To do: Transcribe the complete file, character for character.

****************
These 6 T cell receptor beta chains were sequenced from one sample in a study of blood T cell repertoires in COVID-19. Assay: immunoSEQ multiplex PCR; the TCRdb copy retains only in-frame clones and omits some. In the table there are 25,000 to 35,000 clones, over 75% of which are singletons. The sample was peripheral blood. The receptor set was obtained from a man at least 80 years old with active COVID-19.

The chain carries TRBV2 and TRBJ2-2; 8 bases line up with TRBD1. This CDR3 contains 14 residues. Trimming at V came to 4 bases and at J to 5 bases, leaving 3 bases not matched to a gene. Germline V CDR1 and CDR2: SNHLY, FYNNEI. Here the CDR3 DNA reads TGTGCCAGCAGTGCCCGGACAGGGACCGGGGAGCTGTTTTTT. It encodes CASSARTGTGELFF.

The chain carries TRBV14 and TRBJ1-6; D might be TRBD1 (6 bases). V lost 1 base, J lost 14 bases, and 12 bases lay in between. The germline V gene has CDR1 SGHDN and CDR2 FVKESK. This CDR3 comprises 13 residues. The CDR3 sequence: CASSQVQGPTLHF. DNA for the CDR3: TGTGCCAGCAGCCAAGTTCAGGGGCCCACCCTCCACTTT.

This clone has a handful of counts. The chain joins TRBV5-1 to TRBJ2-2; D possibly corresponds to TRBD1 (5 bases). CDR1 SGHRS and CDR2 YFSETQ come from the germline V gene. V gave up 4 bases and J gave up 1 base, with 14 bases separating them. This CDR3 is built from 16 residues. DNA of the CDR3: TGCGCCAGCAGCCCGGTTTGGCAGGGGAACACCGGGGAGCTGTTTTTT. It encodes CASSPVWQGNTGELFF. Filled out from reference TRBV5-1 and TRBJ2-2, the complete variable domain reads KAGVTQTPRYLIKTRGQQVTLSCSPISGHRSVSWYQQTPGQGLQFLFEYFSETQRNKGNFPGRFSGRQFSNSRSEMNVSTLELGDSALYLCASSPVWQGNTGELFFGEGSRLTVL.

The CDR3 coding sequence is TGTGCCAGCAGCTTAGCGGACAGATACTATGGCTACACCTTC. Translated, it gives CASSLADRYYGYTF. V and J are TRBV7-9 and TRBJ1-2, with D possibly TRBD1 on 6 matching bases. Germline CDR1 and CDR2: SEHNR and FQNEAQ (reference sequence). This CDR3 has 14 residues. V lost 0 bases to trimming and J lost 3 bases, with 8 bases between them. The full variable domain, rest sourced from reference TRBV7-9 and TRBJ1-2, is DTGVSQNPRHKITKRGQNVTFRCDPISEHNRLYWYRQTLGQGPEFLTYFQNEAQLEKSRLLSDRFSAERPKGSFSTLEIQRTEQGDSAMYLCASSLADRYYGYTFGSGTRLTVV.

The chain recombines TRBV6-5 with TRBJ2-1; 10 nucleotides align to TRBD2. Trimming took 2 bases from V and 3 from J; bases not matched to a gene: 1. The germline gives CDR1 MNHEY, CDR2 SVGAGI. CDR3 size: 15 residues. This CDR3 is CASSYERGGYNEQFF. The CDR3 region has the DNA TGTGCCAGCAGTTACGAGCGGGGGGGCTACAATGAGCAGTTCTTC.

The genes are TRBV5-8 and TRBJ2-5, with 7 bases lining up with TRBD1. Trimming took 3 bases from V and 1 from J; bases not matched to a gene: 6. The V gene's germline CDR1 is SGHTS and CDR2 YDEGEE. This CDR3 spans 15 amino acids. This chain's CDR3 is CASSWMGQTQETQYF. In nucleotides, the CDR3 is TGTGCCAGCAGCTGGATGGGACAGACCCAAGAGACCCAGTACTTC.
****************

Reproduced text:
These 6 T cell receptor beta chains were sequenced from one sample in a study of blood T cell repertoires in COVID-19. Assay: immunoSEQ multiplex PCR; the TCRdb copy retains only in-frame clones and omits some. In the table there are 25,000 to 35,000 clones, over 75% of which are singletons. The sample was peripheral blood. The receptor set was obtained from a man at least 80 years old with active COVID-19.

The chain carries TRBV2 and TRBJ2-2; 8 bases line up with TRBD1. This CDR3 contains 14 residues. Trimming at V came to 4 bases and at J to 5 bases, leaving 3 bases not matched to a gene. Germline V CDR1 and CDR2: SNHLY, FYNNEI. Here the CDR3 DNA reads TGTGCCAGCAGTGCCCGGACAGGGACCGGGGAGCTGTTTTTT. It encodes CASSARTGTGELFF.

The chain carries TRBV14 and TRBJ1-6; D might be TRBD1 (6 bases). V lost 1 base, J lost 14 bases, and 12 bases lay in between. The germline V gene has CDR1 SGHDN and CDR2 FVKESK. This CDR3 comprises 13 residues. The CDR3 sequence: CASSQVQGPTLHF. DNA for the CDR3: TGTGCCAGCAGCCAAGTTCAGGGGCCCACCCTCCACTTT.

This clone has a handful of counts. The chain joins TRBV5-1 to TRBJ2-2; D possibly corresponds to TRBD1 (5 bases). CDR1 SGHRS and CDR2 YFSETQ come from the germline V gene. V gave up 4 bases and J gave up 1 base, with 14 bases separating them. This CDR3 is built from 16 residues. DNA of the CDR3: TGCGCCAGCAGCCCGGTTTGGCAGGGGAACACCGGGGAGCTGTTTTTT. It encodes CASSPVWQGNTGELFF. Filled out from reference TRBV5-1 and TRBJ2-2, the complete variable domain reads KAGVTQTPRYLIKTRGQQVTLSCSPISGHRSVSWYQQTPGQGLQFLFEYFSETQRNKGNFPGRFSGRQFSNSRSEMNVSTLELGDSALYLCASSPVWQGNTGELFFGEGSRLTVL.

The CDR3 coding sequence is TGTGCCAGCAGCTTAGCGGACAGATACTATGGCTACACCTTC. Translated, it gives CASSLADRYYGYTF. V and J are TRBV7-9 and TRBJ1-2, with D possibly TRBD1 on 6 matching bases. Germline CDR1 and CDR2: SEHNR and FQNEAQ (reference sequence). This CDR3 has 14 residues. V lost 0 bases to trimming and J lost 3 bases, with 8 bases between them. The full variable domain, rest sourced from reference TRBV7-9 and TRBJ1-2, is DTGVSQNPRHKITKRGQNVTFRCDPISEHNRLYWYRQTLGQGPEFLTYFQNEAQLEKSRLLSDRFSAERPKGSFSTLEIQRTEQGDSAMYLCASSLADRYYGYTFGSGTRLTVV.

The chain recombines TRBV6-5 with TRBJ2-1; 10 nucleotides align to TRBD2. Trimming took 2 bases from V and 3 from J; bases not matched to a gene: 1. The germline gives CDR1 MNHEY, CDR2 SVGAGI. CDR3 size: 15 residues. This CDR3 is CASSYERGGYNEQFF. The CDR3 region has the DNA TGTGCCAGCAGTTACGAGCGGGGGGGCTACAATGAGCAGTTCTTC.

The genes are TRBV5-8 and TRBJ2-5, with 7 bases lining up with TRBD1. Trimming took 3 bases from V and 1 from J; bases not matched to a gene: 6. The V gene's germline CDR1 is SGHTS and CDR2 YDEGEE. This CDR3 spans 15 amino acids. This chain's CDR3 is CASSWMGQTQETQYF. In nucleotides, the CDR3 is TGTGCCAGCAGCTGGATGGGACAGACCCAAGAGACCCAGTACTTC.